Posts Tagged ‘Dietician’

A grocery check out line with my groceries of fruit, vegetables, eggs, and Beanitos chips


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Note the black, matte packaging and “manly” flavors, clearly marketing to men. Three different flavors of the King STRONG bars: Hickory Smoked, Honey Mustard, and Thai Sweet Chili

Three different flavors of the King STRONG bars: Hickory Smoked, Honey Mustard, and Thai Sweet Chili

I’m not sure if you actually get more volume out of the Kind STRONG Honey Mustard bar or if the ingredients are more “smushed” so it looks more filled.


Note: I was not compensated for this post nor did KIND know about this post prior to me publishing it. 

One of the questions I took to my dietician was snack ideas that would be good for my hypoglycemia, good for me overall, and were reasonable in cost.  She highly recommends KIND bars. Originally, I was eating the KIND + protein bars, but these didn’t seem to fill me up. She figured-out that my snacks need to be at 230 calories, so she recommended the higher-calorie KIND & Strong bars.

As a marketer, these bars make me laugh. They are clearly marketed to men, with the “savory” flavors and the black matte packaging, so I’ve nicknamed them “Bro Bars.” And, I was really skeptical of the non-sweet flavors because, like everyone else, I’ve been conditioned by the “bar” market to expect energy/protein bars to be sweet.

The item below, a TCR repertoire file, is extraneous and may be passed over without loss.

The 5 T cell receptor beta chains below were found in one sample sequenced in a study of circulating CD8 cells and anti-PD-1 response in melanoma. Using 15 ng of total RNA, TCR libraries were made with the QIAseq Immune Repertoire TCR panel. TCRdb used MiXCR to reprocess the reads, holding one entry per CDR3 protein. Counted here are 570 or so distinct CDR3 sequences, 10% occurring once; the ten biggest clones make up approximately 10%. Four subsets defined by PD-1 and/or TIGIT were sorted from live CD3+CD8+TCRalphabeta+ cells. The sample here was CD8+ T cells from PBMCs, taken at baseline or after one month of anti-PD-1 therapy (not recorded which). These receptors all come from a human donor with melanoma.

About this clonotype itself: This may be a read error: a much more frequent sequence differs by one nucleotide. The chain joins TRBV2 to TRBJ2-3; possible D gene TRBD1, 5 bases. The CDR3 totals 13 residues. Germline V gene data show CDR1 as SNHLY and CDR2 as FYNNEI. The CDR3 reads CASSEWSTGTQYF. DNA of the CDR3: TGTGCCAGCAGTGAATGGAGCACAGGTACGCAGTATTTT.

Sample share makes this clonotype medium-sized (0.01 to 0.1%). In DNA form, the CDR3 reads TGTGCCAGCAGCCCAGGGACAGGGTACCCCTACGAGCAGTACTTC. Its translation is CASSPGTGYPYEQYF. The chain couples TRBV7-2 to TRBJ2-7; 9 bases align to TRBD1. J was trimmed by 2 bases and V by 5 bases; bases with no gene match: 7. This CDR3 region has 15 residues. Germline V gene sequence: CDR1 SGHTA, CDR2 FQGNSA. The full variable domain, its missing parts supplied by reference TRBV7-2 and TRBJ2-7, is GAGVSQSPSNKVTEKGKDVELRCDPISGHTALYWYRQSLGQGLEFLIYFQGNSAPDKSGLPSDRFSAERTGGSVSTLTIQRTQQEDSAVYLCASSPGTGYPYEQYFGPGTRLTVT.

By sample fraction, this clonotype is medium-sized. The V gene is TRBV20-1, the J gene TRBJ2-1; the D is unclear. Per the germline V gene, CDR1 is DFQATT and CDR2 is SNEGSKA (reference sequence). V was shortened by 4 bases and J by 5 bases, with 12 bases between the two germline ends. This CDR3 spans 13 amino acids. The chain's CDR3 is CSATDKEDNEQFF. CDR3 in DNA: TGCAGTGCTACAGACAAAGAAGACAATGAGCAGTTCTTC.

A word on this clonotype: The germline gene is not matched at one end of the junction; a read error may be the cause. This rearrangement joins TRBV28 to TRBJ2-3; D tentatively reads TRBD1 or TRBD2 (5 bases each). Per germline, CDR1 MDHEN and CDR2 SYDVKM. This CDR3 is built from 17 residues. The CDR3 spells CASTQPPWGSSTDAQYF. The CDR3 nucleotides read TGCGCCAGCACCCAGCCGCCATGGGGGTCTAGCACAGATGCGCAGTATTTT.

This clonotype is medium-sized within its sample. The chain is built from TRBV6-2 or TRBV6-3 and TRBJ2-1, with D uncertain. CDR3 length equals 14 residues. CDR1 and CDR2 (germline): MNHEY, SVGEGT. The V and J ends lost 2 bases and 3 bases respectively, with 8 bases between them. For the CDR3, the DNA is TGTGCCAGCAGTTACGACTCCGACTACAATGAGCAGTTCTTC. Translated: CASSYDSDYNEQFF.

But they keep me full, keep my blood sugar even, and are actually quite good (once you get over your sweet expectation). These have become a staple in our house and a regular healthy snack when I’m traveling.

I’m also a fan of the price, which is about $1.20 each compared to other protein bars at $2.50 each.

Final note: These are really hard to find at local grocery stores. I contacted KIND and they recommended a few stores, one of which was Target, so that’s where I grab mine.



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I went to my dietician to find out what snacks I could eat, as a hypoglycemic, that are good for me, will keep my blood sugar even, and keep me full.

She really emphasized balancing carbs, protein, and fat in my snacks, so you’ll see that below. I had asked specifically for very portable snacks since I travel a lot.

Note: She had originally gave me 200 calorie snacks, but I was still hungry two hours later, so these are all around 230 to 240 calories. You may need to adjust up or down depending on your activity level (I burn 1,400 calories just resting each day).



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Yes, the bottom of the muffin is below all of the deliciousness